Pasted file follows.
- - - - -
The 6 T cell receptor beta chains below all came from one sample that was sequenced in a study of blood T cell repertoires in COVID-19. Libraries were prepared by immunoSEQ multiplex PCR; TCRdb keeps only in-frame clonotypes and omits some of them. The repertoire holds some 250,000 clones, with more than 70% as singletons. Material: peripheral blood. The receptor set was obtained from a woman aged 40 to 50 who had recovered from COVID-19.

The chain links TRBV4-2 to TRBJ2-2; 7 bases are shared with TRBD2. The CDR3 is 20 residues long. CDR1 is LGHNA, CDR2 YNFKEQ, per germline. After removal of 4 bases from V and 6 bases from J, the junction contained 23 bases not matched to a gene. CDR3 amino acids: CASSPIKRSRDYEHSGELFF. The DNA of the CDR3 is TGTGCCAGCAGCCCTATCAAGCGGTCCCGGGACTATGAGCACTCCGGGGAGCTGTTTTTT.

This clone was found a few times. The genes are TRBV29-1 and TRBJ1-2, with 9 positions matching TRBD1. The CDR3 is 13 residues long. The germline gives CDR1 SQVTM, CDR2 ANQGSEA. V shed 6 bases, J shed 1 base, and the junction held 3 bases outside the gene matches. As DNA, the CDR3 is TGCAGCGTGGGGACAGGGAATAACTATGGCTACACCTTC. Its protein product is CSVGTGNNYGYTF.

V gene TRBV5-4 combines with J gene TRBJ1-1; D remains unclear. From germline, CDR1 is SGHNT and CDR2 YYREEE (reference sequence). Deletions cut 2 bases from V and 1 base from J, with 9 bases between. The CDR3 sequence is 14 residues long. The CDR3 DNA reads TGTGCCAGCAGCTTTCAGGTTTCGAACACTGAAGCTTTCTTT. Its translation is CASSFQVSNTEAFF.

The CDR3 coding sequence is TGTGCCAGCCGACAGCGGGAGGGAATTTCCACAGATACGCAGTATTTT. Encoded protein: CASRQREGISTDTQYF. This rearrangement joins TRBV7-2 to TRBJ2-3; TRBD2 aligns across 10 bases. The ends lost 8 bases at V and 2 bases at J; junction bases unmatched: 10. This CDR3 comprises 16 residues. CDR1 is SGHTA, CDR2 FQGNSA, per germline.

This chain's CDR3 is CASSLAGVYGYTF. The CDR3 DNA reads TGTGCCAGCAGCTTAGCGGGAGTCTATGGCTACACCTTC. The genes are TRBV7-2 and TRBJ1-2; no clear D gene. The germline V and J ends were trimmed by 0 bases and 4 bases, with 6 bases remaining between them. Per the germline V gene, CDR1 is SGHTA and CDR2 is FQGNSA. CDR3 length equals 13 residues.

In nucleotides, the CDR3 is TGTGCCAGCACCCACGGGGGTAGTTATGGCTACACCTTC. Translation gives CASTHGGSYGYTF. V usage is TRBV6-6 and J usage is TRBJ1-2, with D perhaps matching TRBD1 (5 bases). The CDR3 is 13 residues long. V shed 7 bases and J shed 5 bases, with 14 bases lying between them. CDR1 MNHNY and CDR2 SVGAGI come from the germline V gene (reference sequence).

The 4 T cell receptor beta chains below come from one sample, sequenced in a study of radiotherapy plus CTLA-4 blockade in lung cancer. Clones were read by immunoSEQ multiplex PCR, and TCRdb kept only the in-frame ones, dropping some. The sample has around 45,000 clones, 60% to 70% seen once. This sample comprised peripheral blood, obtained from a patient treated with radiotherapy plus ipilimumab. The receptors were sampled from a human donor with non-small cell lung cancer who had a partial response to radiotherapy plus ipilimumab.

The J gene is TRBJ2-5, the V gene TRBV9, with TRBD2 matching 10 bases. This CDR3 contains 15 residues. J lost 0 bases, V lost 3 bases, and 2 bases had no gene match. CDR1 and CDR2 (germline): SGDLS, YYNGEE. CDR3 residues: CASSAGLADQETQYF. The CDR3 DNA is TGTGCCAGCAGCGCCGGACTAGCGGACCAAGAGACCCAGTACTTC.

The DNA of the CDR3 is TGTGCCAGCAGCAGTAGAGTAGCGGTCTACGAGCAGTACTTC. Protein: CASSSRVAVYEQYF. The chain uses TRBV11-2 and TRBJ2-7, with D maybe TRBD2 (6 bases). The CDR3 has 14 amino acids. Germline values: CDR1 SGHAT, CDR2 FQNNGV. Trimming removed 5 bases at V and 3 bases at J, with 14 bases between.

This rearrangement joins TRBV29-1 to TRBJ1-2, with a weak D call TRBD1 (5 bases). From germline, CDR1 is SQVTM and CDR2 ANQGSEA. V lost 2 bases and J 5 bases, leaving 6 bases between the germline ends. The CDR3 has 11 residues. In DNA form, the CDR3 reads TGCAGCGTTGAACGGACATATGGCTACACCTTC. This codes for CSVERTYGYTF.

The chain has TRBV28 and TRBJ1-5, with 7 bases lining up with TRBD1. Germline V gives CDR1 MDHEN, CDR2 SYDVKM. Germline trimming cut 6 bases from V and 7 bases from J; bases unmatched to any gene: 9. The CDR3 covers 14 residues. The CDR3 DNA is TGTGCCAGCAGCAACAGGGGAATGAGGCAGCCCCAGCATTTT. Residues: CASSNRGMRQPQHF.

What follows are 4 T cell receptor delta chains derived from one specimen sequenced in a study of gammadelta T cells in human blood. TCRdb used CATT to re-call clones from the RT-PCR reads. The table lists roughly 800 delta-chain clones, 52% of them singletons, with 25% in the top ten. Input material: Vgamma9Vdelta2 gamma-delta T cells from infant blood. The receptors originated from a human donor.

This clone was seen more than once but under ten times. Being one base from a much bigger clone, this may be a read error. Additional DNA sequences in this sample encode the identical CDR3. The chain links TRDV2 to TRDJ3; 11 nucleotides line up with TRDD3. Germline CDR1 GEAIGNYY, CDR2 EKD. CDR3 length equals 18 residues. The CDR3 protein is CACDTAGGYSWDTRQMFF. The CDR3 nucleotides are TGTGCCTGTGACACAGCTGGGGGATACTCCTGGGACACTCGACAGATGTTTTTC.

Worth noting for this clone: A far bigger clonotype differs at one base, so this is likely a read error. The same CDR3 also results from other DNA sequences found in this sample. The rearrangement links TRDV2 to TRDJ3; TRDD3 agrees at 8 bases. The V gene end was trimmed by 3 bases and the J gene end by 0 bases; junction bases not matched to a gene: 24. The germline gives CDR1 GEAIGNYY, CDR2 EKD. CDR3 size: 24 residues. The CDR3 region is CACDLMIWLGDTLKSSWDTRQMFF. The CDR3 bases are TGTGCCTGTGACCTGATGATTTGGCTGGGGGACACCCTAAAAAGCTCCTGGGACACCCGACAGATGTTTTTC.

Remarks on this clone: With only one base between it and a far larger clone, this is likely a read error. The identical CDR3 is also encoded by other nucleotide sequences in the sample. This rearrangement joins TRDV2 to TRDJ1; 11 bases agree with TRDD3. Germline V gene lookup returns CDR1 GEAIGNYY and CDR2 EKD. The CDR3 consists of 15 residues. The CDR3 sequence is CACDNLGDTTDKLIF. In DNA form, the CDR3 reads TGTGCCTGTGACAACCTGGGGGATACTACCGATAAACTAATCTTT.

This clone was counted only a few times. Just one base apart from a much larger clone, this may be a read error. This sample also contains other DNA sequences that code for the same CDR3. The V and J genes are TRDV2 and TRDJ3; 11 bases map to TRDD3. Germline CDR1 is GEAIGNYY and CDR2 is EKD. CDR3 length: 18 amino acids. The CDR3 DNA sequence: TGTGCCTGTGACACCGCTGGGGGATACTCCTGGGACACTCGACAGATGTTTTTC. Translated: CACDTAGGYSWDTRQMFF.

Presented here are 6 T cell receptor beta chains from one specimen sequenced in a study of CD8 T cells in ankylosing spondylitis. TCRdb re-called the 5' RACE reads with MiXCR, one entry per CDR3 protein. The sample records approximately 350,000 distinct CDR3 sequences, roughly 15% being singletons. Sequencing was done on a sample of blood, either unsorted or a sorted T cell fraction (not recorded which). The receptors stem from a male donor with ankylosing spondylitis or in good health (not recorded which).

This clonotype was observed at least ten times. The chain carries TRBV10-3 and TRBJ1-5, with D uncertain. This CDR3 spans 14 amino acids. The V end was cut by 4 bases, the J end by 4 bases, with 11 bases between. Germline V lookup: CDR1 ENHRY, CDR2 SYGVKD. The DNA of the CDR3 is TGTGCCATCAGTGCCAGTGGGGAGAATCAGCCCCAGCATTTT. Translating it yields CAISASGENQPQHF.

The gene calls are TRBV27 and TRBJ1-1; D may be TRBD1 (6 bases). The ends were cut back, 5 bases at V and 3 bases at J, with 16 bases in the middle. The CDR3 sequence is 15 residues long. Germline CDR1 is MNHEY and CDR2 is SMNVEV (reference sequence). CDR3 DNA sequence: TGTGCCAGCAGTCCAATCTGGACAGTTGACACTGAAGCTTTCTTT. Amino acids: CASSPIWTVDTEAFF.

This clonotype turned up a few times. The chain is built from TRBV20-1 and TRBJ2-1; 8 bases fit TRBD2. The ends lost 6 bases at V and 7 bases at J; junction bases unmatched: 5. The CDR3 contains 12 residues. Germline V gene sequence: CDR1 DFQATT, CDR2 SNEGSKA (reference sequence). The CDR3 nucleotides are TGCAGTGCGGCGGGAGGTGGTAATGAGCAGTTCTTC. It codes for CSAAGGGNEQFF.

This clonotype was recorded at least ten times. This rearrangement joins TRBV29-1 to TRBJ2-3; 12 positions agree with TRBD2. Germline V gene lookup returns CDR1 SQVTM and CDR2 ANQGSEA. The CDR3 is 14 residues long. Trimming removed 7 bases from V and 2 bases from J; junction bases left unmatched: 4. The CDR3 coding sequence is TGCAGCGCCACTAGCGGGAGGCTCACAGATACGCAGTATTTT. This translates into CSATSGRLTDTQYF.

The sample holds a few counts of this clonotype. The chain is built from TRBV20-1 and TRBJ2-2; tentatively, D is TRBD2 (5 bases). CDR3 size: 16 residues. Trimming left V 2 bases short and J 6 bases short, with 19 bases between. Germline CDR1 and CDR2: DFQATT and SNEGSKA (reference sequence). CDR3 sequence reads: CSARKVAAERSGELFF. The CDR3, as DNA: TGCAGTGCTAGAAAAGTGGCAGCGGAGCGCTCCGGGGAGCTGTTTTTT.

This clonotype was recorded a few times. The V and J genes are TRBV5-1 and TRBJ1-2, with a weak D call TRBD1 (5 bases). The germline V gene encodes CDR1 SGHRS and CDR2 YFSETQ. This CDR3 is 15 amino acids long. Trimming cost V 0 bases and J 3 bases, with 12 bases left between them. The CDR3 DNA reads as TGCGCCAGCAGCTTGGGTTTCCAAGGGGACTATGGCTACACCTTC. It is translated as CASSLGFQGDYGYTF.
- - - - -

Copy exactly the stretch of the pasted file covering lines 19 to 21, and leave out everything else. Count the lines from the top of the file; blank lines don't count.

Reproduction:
This clonotype was observed at least ten times. The chain carries TRBV10-3 and TRBJ1-5, with D uncertain. This CDR3 spans 14 amino acids. The V end was cut by 4 bases, the J end by 4 bases, with 11 bases between. Germline V lookup: CDR1 ENHRY, CDR2 SYGVKD. The DNA of the CDR3 is TGTGCCATCAGTGCCAGTGGGGAGAATCAGCCCCAGCATTTT. Translating it yields CAISASGENQPQHF.

The gene calls are TRBV27 and TRBJ1-1; D may be TRBD1 (6 bases). The ends were cut back, 5 bases at V and 3 bases at J, with 16 bases in the middle. The CDR3 sequence is 15 residues long. Germline CDR1 is MNHEY and CDR2 is SMNVEV (reference sequence). CDR3 DNA sequence: TGTGCCAGCAGTCCAATCTGGACAGTTGACACTGAAGCTTTCTTT. Amino acids: CASSPIWTVDTEAFF.

This clonotype turned up a few times. The chain is built from TRBV20-1 and TRBJ2-1; 8 bases fit TRBD2. The ends lost 6 bases at V and 7 bases at J; junction bases unmatched: 5. The CDR3 contains 12 residues. Germline V gene sequence: CDR1 DFQATT, CDR2 SNEGSKA (reference sequence). The CDR3 nucleotides are TGCAGTGCGGCGGGAGGTGGTAATGAGCAGTTCTTC. It codes for CSAAGGGNEQFF.